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Many previous column about Cobol begat a firestorm of responses. Obviously, there are deep feelings -- both pro and con -- about that ancient programming language and the needs of the information systems domain.
One of the most frequent suggestions made by those who believe Cobol (or some other older, application-focused language) can be displaced by newer languages is the "language vs. library" argument; "Can't libraries of support routines make up for the lack of domain-focused language features?"
In my experience, in any discussion of the transition from old programming languages to new ones, that question inevitably arises. Particularly with respect to C ++ vs. Cobol, the question takes the more specific form: "Can't class libraries make up for the lack of such things as fixed-length string manipulation and file-handling capabilities?"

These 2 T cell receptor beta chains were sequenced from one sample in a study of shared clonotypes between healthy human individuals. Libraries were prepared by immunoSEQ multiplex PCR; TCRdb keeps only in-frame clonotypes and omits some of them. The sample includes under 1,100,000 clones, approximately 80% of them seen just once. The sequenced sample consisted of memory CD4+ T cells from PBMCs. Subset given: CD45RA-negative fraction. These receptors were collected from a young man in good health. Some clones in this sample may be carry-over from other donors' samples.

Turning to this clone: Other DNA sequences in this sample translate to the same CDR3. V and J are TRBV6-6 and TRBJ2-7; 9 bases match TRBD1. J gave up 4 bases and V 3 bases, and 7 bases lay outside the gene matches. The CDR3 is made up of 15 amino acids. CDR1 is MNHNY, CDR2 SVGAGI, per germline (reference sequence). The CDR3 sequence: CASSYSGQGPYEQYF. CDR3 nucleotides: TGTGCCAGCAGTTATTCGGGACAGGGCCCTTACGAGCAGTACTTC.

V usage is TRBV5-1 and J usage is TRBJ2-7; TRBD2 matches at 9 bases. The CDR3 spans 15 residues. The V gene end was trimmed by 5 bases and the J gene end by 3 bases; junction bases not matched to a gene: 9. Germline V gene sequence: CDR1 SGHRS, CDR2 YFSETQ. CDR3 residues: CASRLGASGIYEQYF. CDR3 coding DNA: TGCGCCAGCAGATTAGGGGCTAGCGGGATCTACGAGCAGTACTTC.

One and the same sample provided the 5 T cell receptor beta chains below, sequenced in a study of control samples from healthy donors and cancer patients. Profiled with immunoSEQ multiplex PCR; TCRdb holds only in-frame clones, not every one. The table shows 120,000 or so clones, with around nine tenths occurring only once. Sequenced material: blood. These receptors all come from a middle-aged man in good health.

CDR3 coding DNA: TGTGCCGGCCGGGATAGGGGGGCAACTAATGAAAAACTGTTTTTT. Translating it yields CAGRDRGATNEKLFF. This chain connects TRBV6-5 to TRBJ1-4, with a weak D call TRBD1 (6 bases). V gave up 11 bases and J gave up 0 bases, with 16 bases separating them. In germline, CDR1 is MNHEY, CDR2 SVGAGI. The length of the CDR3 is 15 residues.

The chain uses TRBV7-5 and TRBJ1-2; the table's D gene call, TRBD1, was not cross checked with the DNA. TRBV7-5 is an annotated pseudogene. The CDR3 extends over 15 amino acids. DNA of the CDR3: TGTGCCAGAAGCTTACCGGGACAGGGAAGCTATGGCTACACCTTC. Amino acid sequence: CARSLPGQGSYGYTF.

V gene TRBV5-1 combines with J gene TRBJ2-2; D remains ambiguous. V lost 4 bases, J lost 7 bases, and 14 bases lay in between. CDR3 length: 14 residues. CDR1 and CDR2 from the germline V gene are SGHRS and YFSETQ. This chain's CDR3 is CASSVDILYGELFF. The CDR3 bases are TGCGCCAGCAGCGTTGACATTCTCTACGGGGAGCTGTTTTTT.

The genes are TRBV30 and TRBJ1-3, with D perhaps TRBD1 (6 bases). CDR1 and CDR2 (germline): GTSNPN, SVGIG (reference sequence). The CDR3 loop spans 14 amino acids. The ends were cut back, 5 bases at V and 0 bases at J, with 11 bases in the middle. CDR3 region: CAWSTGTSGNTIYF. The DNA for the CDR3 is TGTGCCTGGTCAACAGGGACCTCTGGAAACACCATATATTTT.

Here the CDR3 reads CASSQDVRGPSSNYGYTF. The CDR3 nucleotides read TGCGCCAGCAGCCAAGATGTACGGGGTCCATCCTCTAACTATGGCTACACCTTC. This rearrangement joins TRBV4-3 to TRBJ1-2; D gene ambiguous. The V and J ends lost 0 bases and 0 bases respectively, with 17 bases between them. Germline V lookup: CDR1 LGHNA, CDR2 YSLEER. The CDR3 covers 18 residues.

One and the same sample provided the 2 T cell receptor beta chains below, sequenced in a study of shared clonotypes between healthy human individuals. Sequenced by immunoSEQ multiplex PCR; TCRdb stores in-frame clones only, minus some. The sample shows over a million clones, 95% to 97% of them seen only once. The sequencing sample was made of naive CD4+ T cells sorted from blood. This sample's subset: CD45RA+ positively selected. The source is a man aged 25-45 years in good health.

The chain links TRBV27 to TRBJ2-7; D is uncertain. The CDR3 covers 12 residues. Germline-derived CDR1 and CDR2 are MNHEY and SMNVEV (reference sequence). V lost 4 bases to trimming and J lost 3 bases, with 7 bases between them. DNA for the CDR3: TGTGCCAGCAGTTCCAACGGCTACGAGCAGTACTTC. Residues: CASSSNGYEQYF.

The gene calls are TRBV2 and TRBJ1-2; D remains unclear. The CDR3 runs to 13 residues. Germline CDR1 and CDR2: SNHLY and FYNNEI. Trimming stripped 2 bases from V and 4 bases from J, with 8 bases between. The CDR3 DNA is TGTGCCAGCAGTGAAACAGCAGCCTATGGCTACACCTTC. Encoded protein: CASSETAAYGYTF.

The obvious answer to the question is "Yes." Yes, one can accomplish the same thing with library routines that one can accomplish with language features. But that begs the deeper question: "Should one?"
Programming languages are, of course, tools to make problem solution as convenient and easy as possible. The trend among computer scientists in …